Avoiding referrals is the best way to prevent CPS intervention in your homeschooling experience. Compliance with one of the legal ways to homeschool is crucial. The following factors may result in a referral: Pulling children out of public or private school after a dispute with the school (i.e.: ongoing truancy problems); custody battles; welfare referrals; or neighborhood disputes. What can you do if you are in one of the "high-risk" groups for referral? First, it may be in your family's best interest to consider a public independent study program, a charter school offering homeschooling, or a program offered by a commercial private school. Second, know your legal rights.

If you are involved in a custody situation or are investigated by Children's Protective Services, you will need to consult immediately with a local attorney who is familiar with not only homeschool law but also custody and juvenile dependency law. If you ever have any hostile contacts regarding homeschooling, please inform an HSC board member. HSC maintains a list of attorneys and experts with experience in these areas or can assist your attorney with homeschooling questions.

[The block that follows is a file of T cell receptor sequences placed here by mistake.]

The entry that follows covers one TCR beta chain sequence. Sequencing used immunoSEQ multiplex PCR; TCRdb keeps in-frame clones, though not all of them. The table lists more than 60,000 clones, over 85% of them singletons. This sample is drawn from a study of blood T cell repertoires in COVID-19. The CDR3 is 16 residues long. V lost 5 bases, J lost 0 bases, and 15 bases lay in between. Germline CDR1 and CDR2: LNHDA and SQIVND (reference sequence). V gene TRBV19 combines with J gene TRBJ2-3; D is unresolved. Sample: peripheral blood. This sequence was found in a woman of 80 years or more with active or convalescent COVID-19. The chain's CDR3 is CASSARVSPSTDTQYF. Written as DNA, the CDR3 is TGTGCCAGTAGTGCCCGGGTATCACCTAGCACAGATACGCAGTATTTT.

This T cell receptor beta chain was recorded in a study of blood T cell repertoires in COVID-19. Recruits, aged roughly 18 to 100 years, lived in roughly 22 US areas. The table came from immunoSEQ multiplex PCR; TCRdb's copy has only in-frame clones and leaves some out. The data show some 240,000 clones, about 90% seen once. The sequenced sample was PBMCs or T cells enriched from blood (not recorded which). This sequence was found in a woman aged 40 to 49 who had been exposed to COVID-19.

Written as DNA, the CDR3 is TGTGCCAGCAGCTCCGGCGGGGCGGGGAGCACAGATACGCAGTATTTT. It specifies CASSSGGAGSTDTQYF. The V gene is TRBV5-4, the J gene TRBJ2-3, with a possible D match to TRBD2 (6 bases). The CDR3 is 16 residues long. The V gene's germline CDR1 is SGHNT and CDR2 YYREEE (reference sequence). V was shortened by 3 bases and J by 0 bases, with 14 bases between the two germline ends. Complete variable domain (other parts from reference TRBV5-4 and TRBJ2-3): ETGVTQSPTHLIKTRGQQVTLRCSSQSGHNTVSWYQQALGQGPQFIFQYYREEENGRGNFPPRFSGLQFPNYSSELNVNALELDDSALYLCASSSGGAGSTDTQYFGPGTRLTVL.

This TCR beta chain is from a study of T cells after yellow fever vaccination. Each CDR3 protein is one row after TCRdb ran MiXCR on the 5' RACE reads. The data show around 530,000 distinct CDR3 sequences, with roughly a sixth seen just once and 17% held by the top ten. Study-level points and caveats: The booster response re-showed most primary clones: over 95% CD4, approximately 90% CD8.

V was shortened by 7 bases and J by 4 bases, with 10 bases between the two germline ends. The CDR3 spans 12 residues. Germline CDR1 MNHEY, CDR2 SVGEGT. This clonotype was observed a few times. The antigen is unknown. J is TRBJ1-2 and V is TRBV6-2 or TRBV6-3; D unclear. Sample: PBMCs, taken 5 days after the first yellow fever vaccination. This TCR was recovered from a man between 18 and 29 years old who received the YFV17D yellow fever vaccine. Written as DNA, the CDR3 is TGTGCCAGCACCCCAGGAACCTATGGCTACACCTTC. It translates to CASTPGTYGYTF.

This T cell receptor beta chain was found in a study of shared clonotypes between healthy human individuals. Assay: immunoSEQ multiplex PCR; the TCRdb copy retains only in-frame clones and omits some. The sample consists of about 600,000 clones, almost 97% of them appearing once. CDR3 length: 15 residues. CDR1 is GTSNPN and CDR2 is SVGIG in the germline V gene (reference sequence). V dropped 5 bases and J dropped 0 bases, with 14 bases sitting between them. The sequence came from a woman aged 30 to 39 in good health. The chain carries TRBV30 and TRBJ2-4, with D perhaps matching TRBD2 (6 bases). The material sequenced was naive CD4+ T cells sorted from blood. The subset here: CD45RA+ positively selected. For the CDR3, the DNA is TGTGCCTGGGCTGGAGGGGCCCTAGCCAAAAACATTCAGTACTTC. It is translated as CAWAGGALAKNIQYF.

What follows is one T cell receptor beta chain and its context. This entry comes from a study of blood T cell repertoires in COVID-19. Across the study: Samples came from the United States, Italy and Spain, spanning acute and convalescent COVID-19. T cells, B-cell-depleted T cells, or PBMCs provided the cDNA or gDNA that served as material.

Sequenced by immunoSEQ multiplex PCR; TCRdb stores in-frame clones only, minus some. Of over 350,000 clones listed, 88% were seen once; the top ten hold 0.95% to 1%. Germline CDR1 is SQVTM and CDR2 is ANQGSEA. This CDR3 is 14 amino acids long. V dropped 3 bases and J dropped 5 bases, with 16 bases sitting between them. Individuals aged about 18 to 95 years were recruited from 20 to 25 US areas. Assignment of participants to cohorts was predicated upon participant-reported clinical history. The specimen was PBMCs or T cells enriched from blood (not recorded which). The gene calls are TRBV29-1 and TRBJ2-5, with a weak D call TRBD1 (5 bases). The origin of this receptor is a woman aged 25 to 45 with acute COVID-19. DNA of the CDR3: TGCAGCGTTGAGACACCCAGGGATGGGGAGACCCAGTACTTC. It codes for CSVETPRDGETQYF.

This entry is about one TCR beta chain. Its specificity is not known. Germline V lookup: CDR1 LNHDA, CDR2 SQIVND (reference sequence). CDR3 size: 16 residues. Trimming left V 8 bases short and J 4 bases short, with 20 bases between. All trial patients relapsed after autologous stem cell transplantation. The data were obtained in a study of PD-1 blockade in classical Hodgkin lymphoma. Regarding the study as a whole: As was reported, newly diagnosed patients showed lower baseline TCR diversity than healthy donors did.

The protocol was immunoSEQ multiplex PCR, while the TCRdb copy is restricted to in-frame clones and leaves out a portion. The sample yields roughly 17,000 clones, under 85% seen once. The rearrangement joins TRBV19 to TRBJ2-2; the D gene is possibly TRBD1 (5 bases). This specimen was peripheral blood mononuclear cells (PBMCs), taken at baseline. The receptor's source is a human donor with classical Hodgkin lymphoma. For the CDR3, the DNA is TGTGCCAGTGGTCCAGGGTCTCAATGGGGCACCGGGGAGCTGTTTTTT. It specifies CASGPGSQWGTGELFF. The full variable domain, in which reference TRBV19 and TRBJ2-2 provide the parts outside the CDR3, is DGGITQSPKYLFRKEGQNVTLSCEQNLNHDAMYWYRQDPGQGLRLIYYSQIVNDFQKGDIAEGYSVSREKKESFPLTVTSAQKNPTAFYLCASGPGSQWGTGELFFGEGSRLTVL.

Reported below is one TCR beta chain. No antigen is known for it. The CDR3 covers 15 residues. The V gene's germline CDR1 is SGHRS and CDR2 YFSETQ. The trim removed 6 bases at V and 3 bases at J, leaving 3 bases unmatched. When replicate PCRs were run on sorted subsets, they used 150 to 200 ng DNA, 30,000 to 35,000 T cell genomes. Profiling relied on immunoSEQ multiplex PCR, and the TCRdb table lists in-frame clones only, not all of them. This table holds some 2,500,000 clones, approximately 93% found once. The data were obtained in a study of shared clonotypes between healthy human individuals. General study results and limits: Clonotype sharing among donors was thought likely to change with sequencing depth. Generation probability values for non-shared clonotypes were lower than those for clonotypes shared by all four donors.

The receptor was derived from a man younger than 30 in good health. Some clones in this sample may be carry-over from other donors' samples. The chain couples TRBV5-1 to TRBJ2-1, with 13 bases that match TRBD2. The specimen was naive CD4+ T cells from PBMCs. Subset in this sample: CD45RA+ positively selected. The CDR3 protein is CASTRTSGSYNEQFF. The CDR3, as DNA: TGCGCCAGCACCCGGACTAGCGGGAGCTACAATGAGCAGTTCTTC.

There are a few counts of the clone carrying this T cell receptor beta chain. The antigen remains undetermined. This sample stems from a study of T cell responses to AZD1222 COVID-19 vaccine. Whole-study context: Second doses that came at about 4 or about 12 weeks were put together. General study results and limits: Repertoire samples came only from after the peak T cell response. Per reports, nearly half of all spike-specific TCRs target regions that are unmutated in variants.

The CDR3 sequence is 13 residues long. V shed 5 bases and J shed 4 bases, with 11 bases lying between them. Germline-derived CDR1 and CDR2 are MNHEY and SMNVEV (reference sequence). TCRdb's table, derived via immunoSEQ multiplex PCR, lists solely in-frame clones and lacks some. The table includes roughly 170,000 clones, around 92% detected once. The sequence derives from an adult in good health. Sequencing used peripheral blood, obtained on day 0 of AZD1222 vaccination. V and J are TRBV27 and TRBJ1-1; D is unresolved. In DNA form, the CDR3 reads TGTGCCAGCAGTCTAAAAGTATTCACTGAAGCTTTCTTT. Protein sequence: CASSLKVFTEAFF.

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E. Welfare Benefits

Families should be able to receive welfare benefits and still homeschool their children using any of the legal options, including operating a home-based private school. As soon as a homeschool family is denied welfare benefits based on a truancy allegation, a verification of enrollment and attendance in school should be provided to the agency, together with a copy of the private school affidavit, if you operate your own school. Under most circumstances, no additional school records or information should be given to the agencies. Your local legal aid office can help you keep your benefits. If the attorney needs information about the legality of homeschooling, he or she can contact HSC Legal (or 1-888-HSC-4440) for further information. Most of these cases can be handled quickly and easily at the first contact, but become more complicated if not handled effectively at the beginning.

F. Communities with Curfews